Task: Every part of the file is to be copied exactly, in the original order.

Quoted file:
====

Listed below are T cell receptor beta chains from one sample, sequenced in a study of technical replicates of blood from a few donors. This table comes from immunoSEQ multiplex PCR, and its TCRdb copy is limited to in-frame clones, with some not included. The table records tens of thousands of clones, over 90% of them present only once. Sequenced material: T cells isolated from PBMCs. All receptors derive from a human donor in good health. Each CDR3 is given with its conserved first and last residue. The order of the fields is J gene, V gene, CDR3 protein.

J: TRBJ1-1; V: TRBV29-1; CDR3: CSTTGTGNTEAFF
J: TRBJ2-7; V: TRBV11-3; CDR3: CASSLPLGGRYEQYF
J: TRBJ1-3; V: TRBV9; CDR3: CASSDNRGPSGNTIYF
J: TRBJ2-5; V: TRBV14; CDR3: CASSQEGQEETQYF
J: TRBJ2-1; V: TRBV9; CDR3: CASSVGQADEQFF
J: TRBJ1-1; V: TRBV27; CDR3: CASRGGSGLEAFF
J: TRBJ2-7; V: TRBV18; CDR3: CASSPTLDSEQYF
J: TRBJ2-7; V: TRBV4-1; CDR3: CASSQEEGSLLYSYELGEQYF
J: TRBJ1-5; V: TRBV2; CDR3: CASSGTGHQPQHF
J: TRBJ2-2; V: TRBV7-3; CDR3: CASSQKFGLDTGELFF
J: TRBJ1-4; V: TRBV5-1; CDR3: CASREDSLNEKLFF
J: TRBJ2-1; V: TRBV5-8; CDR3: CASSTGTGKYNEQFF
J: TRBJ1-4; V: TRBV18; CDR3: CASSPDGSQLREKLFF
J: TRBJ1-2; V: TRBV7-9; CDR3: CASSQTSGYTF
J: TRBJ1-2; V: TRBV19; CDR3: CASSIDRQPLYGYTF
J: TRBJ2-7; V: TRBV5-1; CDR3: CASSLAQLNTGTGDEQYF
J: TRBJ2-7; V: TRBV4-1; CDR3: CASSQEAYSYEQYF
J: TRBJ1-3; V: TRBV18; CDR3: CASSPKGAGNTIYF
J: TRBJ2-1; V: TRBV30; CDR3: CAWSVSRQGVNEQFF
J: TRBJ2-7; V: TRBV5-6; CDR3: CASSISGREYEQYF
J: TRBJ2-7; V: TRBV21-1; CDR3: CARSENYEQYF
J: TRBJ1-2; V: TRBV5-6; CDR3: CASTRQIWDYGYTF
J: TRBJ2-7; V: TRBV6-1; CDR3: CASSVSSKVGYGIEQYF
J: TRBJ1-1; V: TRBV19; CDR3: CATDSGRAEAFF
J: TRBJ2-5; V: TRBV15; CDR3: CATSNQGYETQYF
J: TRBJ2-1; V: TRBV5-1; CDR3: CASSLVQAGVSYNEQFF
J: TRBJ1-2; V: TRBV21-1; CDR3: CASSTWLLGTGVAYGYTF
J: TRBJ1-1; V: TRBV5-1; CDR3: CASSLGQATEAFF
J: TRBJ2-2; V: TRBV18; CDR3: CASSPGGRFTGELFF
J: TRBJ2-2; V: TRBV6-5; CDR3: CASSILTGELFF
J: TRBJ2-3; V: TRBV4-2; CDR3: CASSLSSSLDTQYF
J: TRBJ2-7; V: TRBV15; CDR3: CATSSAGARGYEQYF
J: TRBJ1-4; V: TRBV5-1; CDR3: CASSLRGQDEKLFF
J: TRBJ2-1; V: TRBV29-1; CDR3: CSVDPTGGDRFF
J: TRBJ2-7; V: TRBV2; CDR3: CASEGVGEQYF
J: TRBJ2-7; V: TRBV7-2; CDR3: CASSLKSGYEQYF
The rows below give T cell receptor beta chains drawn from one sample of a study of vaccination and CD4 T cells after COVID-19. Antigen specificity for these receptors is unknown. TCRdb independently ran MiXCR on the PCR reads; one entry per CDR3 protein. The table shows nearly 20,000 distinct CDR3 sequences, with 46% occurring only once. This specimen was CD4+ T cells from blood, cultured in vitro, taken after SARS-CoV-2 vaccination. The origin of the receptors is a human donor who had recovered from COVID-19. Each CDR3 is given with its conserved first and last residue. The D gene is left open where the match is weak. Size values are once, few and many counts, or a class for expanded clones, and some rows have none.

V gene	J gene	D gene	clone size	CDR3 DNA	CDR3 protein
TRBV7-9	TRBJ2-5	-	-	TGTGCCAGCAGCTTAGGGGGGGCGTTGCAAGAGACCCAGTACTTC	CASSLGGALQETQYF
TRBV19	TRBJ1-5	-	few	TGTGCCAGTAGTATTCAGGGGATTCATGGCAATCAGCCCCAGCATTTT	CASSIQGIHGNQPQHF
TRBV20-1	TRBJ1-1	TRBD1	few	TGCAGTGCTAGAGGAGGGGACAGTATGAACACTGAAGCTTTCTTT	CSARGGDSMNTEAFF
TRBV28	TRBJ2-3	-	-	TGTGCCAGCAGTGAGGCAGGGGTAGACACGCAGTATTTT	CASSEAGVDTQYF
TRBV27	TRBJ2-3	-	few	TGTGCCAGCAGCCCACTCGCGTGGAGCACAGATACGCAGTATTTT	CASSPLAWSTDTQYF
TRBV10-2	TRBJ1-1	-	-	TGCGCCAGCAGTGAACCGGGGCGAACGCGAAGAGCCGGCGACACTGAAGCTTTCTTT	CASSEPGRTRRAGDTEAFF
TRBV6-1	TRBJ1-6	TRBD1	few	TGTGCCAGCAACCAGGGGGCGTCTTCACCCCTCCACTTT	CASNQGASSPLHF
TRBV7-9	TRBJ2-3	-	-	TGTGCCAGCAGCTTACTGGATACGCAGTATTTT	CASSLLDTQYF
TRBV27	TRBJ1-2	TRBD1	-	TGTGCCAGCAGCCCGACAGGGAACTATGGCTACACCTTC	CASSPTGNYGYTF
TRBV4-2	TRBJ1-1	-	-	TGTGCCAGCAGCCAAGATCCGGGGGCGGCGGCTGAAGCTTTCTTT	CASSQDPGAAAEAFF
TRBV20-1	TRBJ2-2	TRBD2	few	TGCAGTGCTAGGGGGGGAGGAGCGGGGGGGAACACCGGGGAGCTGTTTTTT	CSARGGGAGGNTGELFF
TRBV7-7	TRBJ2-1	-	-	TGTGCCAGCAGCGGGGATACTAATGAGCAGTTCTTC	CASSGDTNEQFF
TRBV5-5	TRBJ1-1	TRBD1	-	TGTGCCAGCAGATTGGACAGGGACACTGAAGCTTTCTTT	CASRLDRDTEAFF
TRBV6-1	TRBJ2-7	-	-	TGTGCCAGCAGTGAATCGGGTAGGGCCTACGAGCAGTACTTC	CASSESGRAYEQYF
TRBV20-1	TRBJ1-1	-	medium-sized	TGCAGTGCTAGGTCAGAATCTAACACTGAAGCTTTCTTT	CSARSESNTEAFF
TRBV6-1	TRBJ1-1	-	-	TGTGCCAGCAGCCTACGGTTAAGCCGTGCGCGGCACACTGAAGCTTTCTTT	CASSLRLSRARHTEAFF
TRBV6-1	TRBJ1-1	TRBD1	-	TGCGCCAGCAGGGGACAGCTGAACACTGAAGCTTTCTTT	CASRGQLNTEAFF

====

Listed below are T cell receptor beta chains from one sample, sequenced in a study of technical replicates of blood from a few donors. This table comes from immunoSEQ multiplex PCR, and its TCRdb copy is limited to in-frame clones, with some not included. The table records tens of thousands of clones, over 90% of them present only once. Sequenced material: T cells isolated from PBMCs. All receptors derive from a human donor in good health. Each CDR3 is given with its conserved first and last residue. The order of the fields is J gene, V gene, CDR3 protein.

J: TRBJ1-1; V: TRBV29-1; CDR3: CSTTGTGNTEAFF
J: TRBJ2-7; V: TRBV11-3; CDR3: CASSLPLGGRYEQYF
J: TRBJ1-3; V: TRBV9; CDR3: CASSDNRGPSGNTIYF
J: TRBJ2-5; V: TRBV14; CDR3: CASSQEGQEETQYF
J: TRBJ2-1; V: TRBV9; CDR3: CASSVGQADEQFF
J: TRBJ1-1; V: TRBV27; CDR3: CASRGGSGLEAFF
J: TRBJ2-7; V: TRBV18; CDR3: CASSPTLDSEQYF
J: TRBJ2-7; V: TRBV4-1; CDR3: CASSQEEGSLLYSYELGEQYF
J: TRBJ1-5; V: TRBV2; CDR3: CASSGTGHQPQHF
J: TRBJ2-2; V: TRBV7-3; CDR3: CASSQKFGLDTGELFF
J: TRBJ1-4; V: TRBV5-1; CDR3: CASREDSLNEKLFF
J: TRBJ2-1; V: TRBV5-8; CDR3: CASSTGTGKYNEQFF
J: TRBJ1-4; V: TRBV18; CDR3: CASSPDGSQLREKLFF
J: TRBJ1-2; V: TRBV7-9; CDR3: CASSQTSGYTF
J: TRBJ1-2; V: TRBV19; CDR3: CASSIDRQPLYGYTF
J: TRBJ2-7; V: TRBV5-1; CDR3: CASSLAQLNTGTGDEQYF
J: TRBJ2-7; V: TRBV4-1; CDR3: CASSQEAYSYEQYF
J: TRBJ1-3; V: TRBV18; CDR3: CASSPKGAGNTIYF
J: TRBJ2-1; V: TRBV30; CDR3: CAWSVSRQGVNEQFF
J: TRBJ2-7; V: TRBV5-6; CDR3: CASSISGREYEQYF
J: TRBJ2-7; V: TRBV21-1; CDR3: CARSENYEQYF
J: TRBJ1-2; V: TRBV5-6; CDR3: CASTRQIWDYGYTF
J: TRBJ2-7; V: TRBV6-1; CDR3: CASSVSSKVGYGIEQYF
J: TRBJ1-1; V: TRBV19; CDR3: CATDSGRAEAFF
J: TRBJ2-5; V: TRBV15; CDR3: CATSNQGYETQYF
J: TRBJ2-1; V: TRBV5-1; CDR3: CASSLVQAGVSYNEQFF
J: TRBJ1-2; V: TRBV21-1; CDR3: CASSTWLLGTGVAYGYTF
J: TRBJ1-1; V: TRBV5-1; CDR3: CASSLGQATEAFF
J: TRBJ2-2; V: TRBV18; CDR3: CASSPGGRFTGELFF
J: TRBJ2-2; V: TRBV6-5; CDR3: CASSILTGELFF
J: TRBJ2-3; V: TRBV4-2; CDR3: CASSLSSSLDTQYF
J: TRBJ2-7; V: TRBV15; CDR3: CATSSAGARGYEQYF
J: TRBJ1-4; V: TRBV5-1; CDR3: CASSLRGQDEKLFF
J: TRBJ2-1; V: TRBV29-1; CDR3: CSVDPTGGDRFF
J: TRBJ2-7; V: TRBV2; CDR3: CASEGVGEQYF
J: TRBJ2-7; V: TRBV7-2; CDR3: CASSLKSGYEQYF
The rows below give T cell receptor beta chains drawn from one sample of a study of vaccination and CD4 T cells after COVID-19. Antigen specificity for these receptors is unknown. TCRdb independently ran MiXCR on the PCR reads; one entry per CDR3 protein. The table shows nearly 20,000 distinct CDR3 sequences, with 46% occurring only once. This specimen was CD4+ T cells from blood, cultured in vitro, taken after SARS-CoV-2 vaccination. The origin of the receptors is a human donor who had recovered from COVID-19. Each CDR3 is given with its conserved first and last residue. The D gene is left open where the match is weak. Size values are once, few and many counts, or a class for expanded clones, and some rows have none.

V gene	J gene	D gene	clone size	CDR3 DNA	CDR3 protein
TRBV7-9	TRBJ2-5	-	-	TGTGCCAGCAGCTTAGGGGGGGCGTTGCAAGAGACCCAGTACTTC	CASSLGGALQETQYF
TRBV19	TRBJ1-5	-	few	TGTGCCAGTAGTATTCAGGGGATTCATGGCAATCAGCCCCAGCATTTT	CASSIQGIHGNQPQHF
TRBV20-1	TRBJ1-1	TRBD1	few	TGCAGTGCTAGAGGAGGGGACAGTATGAACACTGAAGCTTTCTTT	CSARGGDSMNTEAFF
TRBV28	TRBJ2-3	-	-	TGTGCCAGCAGTGAGGCAGGGGTAGACACGCAGTATTTT	CASSEAGVDTQYF
TRBV27	TRBJ2-3	-	few	TGTGCCAGCAGCCCACTCGCGTGGAGCACAGATACGCAGTATTTT	CASSPLAWSTDTQYF
TRBV10-2	TRBJ1-1	-	-	TGCGCCAGCAGTGAACCGGGGCGAACGCGAAGAGCCGGCGACACTGAAGCTTTCTTT	CASSEPGRTRRAGDTEAFF
TRBV6-1	TRBJ1-6	TRBD1	few	TGTGCCAGCAACCAGGGGGCGTCTTCACCCCTCCACTTT	CASNQGASSPLHF
TRBV7-9	TRBJ2-3	-	-	TGTGCCAGCAGCTTACTGGATACGCAGTATTTT	CASSLLDTQYF
TRBV27	TRBJ1-2	TRBD1	-	TGTGCCAGCAGCCCGACAGGGAACTATGGCTACACCTTC	CASSPTGNYGYTF
TRBV4-2	TRBJ1-1	-	-	TGTGCCAGCAGCCAAGATCCGGGGGCGGCGGCTGAAGCTTTCTTT	CASSQDPGAAAEAFF
TRBV20-1	TRBJ2-2	TRBD2	few	TGCAGTGCTAGGGGGGGAGGAGCGGGGGGGAACACCGGGGAGCTGTTTTTT	CSARGGGAGGNTGELFF
TRBV7-7	TRBJ2-1	-	-	TGTGCCAGCAGCGGGGATACTAATGAGCAGTTCTTC	CASSGDTNEQFF
TRBV5-5	TRBJ1-1	TRBD1	-	TGTGCCAGCAGATTGGACAGGGACACTGAAGCTTTCTTT	CASRLDRDTEAFF
TRBV6-1	TRBJ2-7	-	-	TGTGCCAGCAGTGAATCGGGTAGGGCCTACGAGCAGTACTTC	CASSESGRAYEQYF
TRBV20-1	TRBJ1-1	-	medium-sized	TGCAGTGCTAGGTCAGAATCTAACACTGAAGCTTTCTTT	CSARSESNTEAFF
TRBV6-1	TRBJ1-1	-	-	TGTGCCAGCAGCCTACGGTTAAGCCGTGCGCGGCACACTGAAGCTTTCTTT	CASSLRLSRARHTEAFF
TRBV6-1	TRBJ1-1	TRBD1	-	TGCGCCAGCAGGGGACAGCTGAACACTGAAGCTTTCTTT	CASRGQLNTEAFF